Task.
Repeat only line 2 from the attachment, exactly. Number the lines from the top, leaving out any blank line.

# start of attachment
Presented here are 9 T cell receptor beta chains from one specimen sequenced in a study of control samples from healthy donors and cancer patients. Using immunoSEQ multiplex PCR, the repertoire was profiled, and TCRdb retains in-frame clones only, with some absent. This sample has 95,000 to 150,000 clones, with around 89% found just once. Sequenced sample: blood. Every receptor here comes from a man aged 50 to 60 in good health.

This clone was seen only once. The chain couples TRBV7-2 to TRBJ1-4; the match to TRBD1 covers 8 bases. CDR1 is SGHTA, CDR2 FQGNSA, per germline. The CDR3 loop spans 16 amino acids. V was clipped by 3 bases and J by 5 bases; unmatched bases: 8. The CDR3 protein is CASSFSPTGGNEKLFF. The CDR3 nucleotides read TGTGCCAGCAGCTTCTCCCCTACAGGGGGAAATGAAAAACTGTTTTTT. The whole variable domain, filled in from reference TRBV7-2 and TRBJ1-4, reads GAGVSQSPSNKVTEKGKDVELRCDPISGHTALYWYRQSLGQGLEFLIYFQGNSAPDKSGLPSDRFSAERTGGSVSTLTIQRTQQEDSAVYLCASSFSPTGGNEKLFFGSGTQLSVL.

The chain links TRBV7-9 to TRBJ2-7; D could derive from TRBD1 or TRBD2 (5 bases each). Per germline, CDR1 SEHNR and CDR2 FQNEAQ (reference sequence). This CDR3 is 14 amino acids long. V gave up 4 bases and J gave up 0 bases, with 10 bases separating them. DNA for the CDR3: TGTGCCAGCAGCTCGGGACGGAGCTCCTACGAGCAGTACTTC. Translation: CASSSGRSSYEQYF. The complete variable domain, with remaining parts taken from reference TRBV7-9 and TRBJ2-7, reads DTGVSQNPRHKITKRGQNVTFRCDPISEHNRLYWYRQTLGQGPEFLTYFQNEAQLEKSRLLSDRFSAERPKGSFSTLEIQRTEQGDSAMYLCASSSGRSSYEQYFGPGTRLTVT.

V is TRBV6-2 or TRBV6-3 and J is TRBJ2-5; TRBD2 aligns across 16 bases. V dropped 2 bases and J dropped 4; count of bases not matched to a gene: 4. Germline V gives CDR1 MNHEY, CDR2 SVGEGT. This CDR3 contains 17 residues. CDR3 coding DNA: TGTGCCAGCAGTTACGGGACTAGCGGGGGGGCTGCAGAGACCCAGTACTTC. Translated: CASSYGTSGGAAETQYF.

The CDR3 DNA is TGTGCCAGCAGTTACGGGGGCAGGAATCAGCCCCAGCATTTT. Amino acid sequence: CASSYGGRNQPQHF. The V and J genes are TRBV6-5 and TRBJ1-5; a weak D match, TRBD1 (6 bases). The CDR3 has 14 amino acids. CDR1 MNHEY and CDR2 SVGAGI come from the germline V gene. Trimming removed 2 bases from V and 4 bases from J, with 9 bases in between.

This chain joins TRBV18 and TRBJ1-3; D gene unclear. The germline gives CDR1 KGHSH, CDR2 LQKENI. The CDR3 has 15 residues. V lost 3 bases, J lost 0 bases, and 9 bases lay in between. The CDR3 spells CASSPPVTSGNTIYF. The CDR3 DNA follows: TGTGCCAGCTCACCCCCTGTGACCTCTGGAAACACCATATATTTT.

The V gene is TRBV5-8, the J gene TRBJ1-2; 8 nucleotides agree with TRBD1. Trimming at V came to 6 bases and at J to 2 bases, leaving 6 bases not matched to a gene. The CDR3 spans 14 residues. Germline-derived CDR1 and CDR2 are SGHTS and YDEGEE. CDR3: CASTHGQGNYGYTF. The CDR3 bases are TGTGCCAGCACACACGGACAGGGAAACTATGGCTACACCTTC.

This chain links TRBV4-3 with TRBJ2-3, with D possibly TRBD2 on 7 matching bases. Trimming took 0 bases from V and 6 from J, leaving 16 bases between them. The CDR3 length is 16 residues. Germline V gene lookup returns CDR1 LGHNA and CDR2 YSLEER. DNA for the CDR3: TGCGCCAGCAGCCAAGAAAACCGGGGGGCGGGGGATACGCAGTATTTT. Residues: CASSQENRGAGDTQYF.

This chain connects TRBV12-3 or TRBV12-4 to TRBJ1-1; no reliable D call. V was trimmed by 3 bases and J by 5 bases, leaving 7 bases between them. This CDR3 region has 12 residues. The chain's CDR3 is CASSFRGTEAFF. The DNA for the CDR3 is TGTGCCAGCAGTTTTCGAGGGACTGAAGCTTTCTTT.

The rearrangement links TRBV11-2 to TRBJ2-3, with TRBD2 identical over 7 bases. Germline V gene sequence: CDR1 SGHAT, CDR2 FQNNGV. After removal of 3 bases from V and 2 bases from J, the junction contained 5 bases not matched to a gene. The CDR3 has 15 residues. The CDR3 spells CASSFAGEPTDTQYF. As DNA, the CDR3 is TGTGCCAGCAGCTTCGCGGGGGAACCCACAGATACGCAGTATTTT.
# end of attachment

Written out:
This clone was seen only once. The chain couples TRBV7-2 to TRBJ1-4; the match to TRBD1 covers 8 bases. CDR1 is SGHTA, CDR2 FQGNSA, per germline. The CDR3 loop spans 16 amino acids. V was clipped by 3 bases and J by 5 bases; unmatched bases: 8. The CDR3 protein is CASSFSPTGGNEKLFF. The CDR3 nucleotides read TGTGCCAGCAGCTTCTCCCCTACAGGGGGAAATGAAAAACTGTTTTTT. The whole variable domain, filled in from reference TRBV7-2 and TRBJ1-4, reads GAGVSQSPSNKVTEKGKDVELRCDPISGHTALYWYRQSLGQGLEFLIYFQGNSAPDKSGLPSDRFSAERTGGSVSTLTIQRTQQEDSAVYLCASSFSPTGGNEKLFFGSGTQLSVL.